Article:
I first tried chai made with kukicha (roasted twig tea) when I was interning at Three Stone Hearth. For one of our mid-morning tea breaks, the kitchen manager made a big pot of kukicha chai for us to share. I particularly liked how she pronounced the name, as if it were all one word: ku-kee-CHA-chai. Try it, it’s fun to say.
Loose kukicha tea
This is a creamy and warmly spiced brew that won’t keep you up all night, thanks to low-caffeine kukicha (it has only one-tenth the caffeine content of green tea). Kukicha is made from the twigs, stems, and coarse summer leaves of the tea bush, which are steamed, dried, aged for 2 to 3 years, and then cut and roasted. George Ohsawa, the grand poobah of macrobiotics, considered kukicha to be the most balanced beverage, due to its alkalinizing effects and low caffeine content. It is also high in antioxidants.
With a nutty, earthy, slightly smoky flavor and a less tannic character than green or black tea, kukicha makes a mellow brew — nice on its own and a versatile accompaniment to many foods. It also makes a delicious chai, simmered with a blend of warming spices including cinnamon, ginger, and cloves.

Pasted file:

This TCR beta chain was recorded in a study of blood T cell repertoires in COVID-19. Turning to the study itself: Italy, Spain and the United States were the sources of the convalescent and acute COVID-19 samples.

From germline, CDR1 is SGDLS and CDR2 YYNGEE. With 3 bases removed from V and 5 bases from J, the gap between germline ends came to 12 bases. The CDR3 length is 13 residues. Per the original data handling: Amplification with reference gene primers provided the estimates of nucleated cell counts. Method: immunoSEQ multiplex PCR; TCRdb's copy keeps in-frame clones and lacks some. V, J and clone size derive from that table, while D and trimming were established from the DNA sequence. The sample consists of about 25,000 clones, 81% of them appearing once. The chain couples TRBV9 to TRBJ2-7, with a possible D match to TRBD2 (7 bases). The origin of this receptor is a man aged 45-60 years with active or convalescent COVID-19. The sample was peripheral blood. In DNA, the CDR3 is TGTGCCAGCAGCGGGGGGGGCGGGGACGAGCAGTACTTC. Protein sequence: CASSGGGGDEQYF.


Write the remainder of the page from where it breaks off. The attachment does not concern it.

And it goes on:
Spices for chai (clockwise from upper left): cinnamon, fresh ginger, fennel seed, black peppercorns, green cardamom pods, and cloves (in the center)
makes about 3-1/2 cups of tea
5 pieces cinnamon (or 2 cinnamon sticks)
2-inch piece of fresh ginger, sliced (no need to peel it)
1/2 tsp fennel seeds
1/2 tsp black peppercorns
10 green cardamom pods
3 Tbsp loose kukicha tea (or 3 tea bags)
3 cups water
1/2 cup organic whole milk
honey, to taste
Combine all the spices and the water in a medium saucepan. Cover, bring to a boil, and then reduce heat and simmer for about 15 minutes. Add the kukicha tea and simmer for 5 minutes more. Then add the milk and simmer for another 5 minutes.
Taste the tea; if the spice level is to your liking it’s time to strain – if not, simmer for another 5 minutes or so. Strain into mugs and add honey to taste.